Another serious attempt is being made to unseat the Murdoch clan from its controlling stake in News Corp via the company’s restrictive dual voting structure — as forecast in Crikey yesterday — and Australian fund manager Perpetual has emerged the key determinant in whether the move fails or succeeds. Based on last year’s strong vote in favour of ending the dual-class voting system, Perpetual, now the second largest holder of the key B class voting shares, will either make or break the idea, or could push its own views, which seem to indicate a desire to again split the company.
Perpetual has emerged with more than 10% (or more than 20 million) B class voting shares in News and is the second largest shareholder, having replaced International Value Investors, according to the 2014-15 proxy statement. Crikey revealed yesterday that International Value Investors had cut its stake to 4.32% of the voting shares (from a peak of more than 7.3% in February of this year) for no clear reason. Seeing International Value Investors was not mentioned in the latest proxy statement, it might have sold the rest of its holding. The Murdochs have a total holding of 39.1% of the B class voting shares (including Rupert Murdoch’s stake).
The move overshadows a rise in Rupert Murdoch’s pay as executive co-chair of News to US$5.34 million (in cash, shares and inventive payments), the highest since he was paid US$8.7 million in 2013-14. It was up 5.6% from 2015’s US$5.06 million. Rupert Murdoch was paid a record US$34.59 million at 21st Century Fox, so his total take from the two family controlled companies was nearly US$40 million, or close on A$53 million for the year to June.
The much-delayed proxy statement from News Corp for its 2015-16 annual meeting reveals that for the third year in a row, the Nathan Cummings Foundation of New York has lodged a proposal to be considered at the meeting calling for an end to the dual voting structure.The same motion almost got up at the 2015 AGM, where it garnered 49.5% of the vote. While a non-binding measure, it has the potential to force the Murdochs to change the voting structure over time. It is interesting that the same proposal has not been lodged for the AGM of 21 Century Fox.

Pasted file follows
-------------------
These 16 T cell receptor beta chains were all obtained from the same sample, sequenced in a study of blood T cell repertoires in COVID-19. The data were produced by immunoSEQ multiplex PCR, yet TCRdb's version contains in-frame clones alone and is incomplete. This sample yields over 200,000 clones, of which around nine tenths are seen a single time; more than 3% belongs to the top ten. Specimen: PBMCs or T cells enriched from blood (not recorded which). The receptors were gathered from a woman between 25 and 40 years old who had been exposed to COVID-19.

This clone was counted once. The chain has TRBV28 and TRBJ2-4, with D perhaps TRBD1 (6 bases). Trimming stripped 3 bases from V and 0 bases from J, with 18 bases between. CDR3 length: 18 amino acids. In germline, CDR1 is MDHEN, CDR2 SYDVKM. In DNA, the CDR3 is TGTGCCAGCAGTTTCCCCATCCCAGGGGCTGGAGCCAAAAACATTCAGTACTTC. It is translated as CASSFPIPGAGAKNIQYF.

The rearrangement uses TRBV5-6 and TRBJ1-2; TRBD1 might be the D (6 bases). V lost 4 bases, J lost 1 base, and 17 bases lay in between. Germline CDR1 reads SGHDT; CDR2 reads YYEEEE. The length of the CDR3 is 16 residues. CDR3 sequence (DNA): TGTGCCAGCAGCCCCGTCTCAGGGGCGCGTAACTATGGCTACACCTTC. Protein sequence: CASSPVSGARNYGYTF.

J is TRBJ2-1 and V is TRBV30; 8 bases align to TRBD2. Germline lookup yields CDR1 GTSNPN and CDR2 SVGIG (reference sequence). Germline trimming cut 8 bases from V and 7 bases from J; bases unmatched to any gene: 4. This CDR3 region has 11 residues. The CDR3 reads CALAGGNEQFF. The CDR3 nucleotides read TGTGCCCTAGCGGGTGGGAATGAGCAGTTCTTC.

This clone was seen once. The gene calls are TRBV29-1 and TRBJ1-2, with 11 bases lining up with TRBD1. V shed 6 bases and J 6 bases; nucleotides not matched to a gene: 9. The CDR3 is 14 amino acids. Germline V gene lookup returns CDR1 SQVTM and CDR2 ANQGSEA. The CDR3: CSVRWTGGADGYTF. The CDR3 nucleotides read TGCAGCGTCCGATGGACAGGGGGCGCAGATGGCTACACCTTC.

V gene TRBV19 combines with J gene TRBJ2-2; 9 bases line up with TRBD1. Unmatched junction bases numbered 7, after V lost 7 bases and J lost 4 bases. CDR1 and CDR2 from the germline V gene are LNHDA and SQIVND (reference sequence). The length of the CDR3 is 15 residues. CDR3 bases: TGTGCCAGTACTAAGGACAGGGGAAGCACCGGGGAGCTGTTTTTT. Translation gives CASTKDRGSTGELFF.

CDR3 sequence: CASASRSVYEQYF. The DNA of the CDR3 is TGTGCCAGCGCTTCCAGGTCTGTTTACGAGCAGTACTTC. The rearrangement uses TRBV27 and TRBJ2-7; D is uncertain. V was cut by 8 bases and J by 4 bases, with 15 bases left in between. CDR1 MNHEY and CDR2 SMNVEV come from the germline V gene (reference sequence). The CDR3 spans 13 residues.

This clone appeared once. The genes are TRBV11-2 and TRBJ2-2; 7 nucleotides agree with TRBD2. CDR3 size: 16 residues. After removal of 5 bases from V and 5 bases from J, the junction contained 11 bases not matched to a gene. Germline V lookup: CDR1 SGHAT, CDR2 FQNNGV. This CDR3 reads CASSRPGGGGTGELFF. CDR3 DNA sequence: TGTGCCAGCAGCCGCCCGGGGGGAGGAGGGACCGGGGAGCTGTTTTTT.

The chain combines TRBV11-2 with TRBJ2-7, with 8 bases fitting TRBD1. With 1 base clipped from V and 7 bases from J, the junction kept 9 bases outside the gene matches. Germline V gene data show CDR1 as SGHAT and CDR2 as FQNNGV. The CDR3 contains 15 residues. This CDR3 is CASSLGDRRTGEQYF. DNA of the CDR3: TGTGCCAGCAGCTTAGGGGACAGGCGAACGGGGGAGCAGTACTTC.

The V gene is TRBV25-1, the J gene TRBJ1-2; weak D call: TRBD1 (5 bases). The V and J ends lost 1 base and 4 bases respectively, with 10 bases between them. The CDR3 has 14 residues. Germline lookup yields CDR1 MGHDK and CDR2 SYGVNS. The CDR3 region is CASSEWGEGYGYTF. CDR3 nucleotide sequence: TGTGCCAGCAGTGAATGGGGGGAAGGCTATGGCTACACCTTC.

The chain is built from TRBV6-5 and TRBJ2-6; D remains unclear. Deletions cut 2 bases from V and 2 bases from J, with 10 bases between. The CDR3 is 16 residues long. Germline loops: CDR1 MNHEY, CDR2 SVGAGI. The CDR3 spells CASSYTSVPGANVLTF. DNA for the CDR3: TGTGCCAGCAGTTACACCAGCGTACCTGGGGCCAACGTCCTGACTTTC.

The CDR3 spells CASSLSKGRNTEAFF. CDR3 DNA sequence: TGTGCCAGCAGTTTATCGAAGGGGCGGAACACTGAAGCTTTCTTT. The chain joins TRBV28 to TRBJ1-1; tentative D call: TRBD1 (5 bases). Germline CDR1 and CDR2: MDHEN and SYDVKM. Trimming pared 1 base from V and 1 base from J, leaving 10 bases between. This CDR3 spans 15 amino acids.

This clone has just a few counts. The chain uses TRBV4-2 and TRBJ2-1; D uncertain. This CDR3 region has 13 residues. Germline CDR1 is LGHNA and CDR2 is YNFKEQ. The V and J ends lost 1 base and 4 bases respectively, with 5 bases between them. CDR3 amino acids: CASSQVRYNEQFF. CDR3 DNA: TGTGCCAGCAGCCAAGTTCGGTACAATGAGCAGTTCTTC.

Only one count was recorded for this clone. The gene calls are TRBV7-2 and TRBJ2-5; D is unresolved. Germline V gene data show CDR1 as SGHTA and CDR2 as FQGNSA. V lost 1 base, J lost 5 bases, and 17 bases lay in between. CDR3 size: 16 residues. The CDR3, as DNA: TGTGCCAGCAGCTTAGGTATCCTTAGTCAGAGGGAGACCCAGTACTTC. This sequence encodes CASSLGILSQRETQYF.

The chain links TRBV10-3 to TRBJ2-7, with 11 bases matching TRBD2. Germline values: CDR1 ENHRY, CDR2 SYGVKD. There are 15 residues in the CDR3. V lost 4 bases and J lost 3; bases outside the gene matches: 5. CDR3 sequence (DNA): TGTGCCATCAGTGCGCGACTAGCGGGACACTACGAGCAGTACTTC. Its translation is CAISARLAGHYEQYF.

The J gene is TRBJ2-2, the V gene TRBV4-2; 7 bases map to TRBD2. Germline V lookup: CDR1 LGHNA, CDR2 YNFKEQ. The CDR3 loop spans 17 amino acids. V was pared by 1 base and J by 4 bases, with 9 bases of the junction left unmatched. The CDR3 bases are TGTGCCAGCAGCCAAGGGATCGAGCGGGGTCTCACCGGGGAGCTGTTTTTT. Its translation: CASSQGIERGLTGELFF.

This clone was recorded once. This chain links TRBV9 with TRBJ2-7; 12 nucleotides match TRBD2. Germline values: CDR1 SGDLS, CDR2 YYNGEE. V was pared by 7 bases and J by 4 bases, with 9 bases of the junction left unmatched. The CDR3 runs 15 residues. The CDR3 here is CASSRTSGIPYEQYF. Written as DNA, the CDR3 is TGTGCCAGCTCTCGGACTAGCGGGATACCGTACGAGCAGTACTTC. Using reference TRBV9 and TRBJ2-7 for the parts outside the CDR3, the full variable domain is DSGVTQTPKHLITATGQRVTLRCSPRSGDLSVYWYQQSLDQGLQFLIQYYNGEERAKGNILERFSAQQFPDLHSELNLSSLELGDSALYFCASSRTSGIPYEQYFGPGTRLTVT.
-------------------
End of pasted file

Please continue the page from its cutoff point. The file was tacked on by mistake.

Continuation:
News Corp has scheduled its AGM in Los Angeles a few hours after the AGM of its stablemate, 21st Century Fox, at the Fox Studios in Los Angeles, in an effort to help ensure the defeat of the foundation’s attempt to end the dual voting structure at the media group and end the Murdoch clan’s control. The 2015 AGM was held in New York, where News Corp and many of its big US investors, such as International Value, are located.
The Cummings Foundation again raised the proposal back in March of this year (the proposal for the AGM is the same word for word as in previous years). News Corp said it would engage with the group for further talks, but nothing more was said. But it appeared something was going on when the 2015-16 proxy statement was delayed. In 2015, the statement was issued on September 1, and the 2014 statement was issued on September. 30. It is understood talks between News and its advisers and the foundation have continued, but ended when it became clear the foundation would not withdraw.
Given the closeness of the 2015 vote and the appearance of Perpetual as the second largest holder of voting shares, the Murdochs are scared the foundation’s vote will be approved at the meeting. And Perpetual and its head of equities, Paul Skamvougeras, is already on the record as demanding News unlock its value. In fact he and Perpetual seem to want a break up of some sort at News, which would be anathema to the Murdochs. — Glenn Dyer